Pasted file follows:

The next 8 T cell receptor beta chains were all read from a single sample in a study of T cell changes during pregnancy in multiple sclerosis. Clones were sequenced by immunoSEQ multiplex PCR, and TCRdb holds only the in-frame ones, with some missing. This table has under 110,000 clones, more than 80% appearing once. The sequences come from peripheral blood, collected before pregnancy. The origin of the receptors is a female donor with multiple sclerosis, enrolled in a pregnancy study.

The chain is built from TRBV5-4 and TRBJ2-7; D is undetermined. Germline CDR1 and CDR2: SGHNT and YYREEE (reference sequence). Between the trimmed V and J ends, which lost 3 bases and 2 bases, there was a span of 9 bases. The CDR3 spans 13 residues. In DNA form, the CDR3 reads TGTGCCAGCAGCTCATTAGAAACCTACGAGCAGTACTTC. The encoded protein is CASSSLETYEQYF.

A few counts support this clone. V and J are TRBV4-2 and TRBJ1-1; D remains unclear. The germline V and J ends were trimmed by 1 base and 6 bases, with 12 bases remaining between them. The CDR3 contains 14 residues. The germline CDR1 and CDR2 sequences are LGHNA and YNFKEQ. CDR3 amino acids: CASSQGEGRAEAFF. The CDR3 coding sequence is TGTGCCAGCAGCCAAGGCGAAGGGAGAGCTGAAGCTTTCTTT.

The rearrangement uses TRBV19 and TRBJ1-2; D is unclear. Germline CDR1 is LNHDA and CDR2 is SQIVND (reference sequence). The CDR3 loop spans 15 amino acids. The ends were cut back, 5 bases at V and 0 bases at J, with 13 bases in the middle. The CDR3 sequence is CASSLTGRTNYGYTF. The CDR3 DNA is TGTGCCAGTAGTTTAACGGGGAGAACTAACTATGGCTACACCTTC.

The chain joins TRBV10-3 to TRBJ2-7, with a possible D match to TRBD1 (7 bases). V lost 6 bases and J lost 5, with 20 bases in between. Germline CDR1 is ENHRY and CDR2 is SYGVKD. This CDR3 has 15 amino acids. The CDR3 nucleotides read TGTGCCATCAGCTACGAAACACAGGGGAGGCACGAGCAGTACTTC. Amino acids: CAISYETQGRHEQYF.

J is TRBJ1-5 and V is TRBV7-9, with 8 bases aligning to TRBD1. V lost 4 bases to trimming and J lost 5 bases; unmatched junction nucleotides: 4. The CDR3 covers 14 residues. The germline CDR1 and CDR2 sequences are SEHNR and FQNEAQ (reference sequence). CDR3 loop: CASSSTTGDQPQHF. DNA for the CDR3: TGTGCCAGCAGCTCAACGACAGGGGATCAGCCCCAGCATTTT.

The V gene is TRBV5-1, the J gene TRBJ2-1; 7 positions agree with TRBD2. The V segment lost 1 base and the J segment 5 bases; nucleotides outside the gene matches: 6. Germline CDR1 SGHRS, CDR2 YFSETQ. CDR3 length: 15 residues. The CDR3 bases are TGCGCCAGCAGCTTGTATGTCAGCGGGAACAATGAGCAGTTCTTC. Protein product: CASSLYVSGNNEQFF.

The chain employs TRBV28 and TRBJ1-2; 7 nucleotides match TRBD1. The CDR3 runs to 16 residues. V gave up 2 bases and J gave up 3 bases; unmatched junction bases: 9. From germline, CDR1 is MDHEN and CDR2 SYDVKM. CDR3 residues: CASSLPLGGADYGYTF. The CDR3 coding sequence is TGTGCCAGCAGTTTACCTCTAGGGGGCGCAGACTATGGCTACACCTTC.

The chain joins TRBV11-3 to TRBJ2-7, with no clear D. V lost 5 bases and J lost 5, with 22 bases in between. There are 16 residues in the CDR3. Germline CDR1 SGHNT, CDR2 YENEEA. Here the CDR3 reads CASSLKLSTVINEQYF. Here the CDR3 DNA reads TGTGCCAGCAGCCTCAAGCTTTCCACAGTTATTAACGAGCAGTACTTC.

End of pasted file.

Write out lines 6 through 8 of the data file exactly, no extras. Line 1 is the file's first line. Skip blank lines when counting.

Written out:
J is TRBJ1-5 and V is TRBV7-9, with 8 bases aligning to TRBD1. V lost 4 bases to trimming and J lost 5 bases; unmatched junction nucleotides: 4. The CDR3 covers 14 residues. The germline CDR1 and CDR2 sequences are SEHNR and FQNEAQ (reference sequence). CDR3 loop: CASSSTTGDQPQHF. DNA for the CDR3: TGTGCCAGCAGCTCAACGACAGGGGATCAGCCCCAGCATTTT.

The V gene is TRBV5-1, the J gene TRBJ2-1; 7 positions agree with TRBD2. The V segment lost 1 base and the J segment 5 bases; nucleotides outside the gene matches: 6. Germline CDR1 SGHRS, CDR2 YFSETQ. CDR3 length: 15 residues. The CDR3 bases are TGCGCCAGCAGCTTGTATGTCAGCGGGAACAATGAGCAGTTCTTC. Protein product: CASSLYVSGNNEQFF.

The chain employs TRBV28 and TRBJ1-2; 7 nucleotides match TRBD1. The CDR3 runs to 16 residues. V gave up 2 bases and J gave up 3 bases; unmatched junction bases: 9. From germline, CDR1 is MDHEN and CDR2 SYDVKM. CDR3 residues: CASSLPLGGADYGYTF. The CDR3 coding sequence is TGTGCCAGCAGTTTACCTCTAGGGGGCGCAGACTATGGCTACACCTTC.